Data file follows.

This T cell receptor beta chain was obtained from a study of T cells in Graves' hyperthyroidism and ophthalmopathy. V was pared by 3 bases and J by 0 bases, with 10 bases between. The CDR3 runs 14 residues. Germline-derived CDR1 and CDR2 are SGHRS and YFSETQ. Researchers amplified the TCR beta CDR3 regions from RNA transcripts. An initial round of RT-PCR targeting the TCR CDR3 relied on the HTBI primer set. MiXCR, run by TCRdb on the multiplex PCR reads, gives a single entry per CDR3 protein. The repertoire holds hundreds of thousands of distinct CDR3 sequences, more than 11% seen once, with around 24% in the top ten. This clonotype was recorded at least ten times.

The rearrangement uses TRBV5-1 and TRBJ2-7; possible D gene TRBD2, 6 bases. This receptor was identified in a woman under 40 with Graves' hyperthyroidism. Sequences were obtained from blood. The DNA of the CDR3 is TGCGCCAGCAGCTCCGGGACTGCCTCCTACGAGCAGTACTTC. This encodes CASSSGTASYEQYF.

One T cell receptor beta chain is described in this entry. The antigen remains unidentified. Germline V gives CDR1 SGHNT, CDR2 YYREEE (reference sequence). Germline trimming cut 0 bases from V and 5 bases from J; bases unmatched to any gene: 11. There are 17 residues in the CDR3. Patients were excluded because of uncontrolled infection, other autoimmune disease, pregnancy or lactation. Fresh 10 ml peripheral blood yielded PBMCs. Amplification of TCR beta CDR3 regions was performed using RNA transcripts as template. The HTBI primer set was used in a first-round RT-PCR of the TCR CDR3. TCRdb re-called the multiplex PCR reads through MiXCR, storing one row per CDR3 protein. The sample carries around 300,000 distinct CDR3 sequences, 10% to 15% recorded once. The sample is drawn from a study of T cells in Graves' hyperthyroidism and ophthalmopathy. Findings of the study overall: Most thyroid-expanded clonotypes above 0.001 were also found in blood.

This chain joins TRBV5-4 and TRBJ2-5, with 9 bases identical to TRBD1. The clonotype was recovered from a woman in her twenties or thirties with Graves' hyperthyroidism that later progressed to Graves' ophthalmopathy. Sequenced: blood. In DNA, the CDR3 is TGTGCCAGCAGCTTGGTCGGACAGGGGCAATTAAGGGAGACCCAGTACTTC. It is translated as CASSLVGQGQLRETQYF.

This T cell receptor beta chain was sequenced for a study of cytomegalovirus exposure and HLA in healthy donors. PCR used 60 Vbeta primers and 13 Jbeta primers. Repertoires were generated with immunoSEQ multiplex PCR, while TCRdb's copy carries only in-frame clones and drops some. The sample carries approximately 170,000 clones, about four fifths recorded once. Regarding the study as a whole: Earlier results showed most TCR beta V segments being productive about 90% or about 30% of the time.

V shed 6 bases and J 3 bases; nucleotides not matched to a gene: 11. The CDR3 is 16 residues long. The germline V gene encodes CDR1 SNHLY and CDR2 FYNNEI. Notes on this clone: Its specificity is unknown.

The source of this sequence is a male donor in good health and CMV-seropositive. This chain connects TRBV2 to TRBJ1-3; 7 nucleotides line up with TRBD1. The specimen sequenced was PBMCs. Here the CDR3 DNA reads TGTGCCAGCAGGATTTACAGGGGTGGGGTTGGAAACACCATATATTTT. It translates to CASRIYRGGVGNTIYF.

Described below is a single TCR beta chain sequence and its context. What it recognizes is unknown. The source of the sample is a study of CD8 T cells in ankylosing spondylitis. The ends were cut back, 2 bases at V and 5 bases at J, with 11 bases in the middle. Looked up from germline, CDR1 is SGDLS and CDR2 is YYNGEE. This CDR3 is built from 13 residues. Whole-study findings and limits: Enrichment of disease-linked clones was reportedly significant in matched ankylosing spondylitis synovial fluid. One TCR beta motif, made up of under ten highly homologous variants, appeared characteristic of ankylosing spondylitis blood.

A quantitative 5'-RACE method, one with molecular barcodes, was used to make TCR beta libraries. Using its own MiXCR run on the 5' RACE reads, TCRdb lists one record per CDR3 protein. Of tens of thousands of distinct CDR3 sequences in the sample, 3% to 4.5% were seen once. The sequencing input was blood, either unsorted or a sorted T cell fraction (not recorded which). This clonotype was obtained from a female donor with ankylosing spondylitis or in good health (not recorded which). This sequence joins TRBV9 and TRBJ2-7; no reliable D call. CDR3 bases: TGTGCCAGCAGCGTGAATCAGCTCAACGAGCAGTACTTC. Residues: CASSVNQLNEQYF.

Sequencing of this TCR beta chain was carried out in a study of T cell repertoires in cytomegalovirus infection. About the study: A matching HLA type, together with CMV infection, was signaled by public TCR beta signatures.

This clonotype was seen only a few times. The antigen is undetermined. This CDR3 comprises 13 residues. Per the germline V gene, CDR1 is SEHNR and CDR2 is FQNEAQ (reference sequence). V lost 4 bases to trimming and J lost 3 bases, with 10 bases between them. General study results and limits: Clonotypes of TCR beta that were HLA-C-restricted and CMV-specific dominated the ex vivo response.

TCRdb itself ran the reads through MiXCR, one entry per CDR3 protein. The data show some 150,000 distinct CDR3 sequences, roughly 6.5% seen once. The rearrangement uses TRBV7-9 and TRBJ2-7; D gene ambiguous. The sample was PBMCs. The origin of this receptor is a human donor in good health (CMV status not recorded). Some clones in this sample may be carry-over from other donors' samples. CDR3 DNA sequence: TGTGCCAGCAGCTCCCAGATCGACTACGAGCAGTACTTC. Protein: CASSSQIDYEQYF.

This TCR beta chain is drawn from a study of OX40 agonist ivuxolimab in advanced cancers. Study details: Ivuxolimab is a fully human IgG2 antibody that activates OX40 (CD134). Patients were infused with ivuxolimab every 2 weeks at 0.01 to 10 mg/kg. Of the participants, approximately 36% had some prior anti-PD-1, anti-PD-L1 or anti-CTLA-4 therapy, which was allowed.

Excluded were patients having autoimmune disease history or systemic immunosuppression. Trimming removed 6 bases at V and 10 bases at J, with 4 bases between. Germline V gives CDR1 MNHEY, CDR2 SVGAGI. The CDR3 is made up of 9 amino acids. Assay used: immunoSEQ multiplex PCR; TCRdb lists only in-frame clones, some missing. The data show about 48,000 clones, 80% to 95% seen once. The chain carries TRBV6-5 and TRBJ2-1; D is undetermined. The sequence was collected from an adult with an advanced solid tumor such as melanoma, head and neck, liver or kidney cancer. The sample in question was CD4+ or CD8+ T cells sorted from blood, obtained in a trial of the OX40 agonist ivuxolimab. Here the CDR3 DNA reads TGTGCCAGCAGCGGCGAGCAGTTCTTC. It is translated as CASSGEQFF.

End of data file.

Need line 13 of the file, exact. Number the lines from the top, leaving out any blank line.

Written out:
This TCR beta chain is drawn from a study of OX40 agonist ivuxolimab in advanced cancers. Study details: Ivuxolimab is a fully human IgG2 antibody that activates OX40 (CD134). Patients were infused with ivuxolimab every 2 weeks at 0.01 to 10 mg/kg. Of the participants, approximately 36% had some prior anti-PD-1, anti-PD-L1 or anti-CTLA-4 therapy, which was allowed.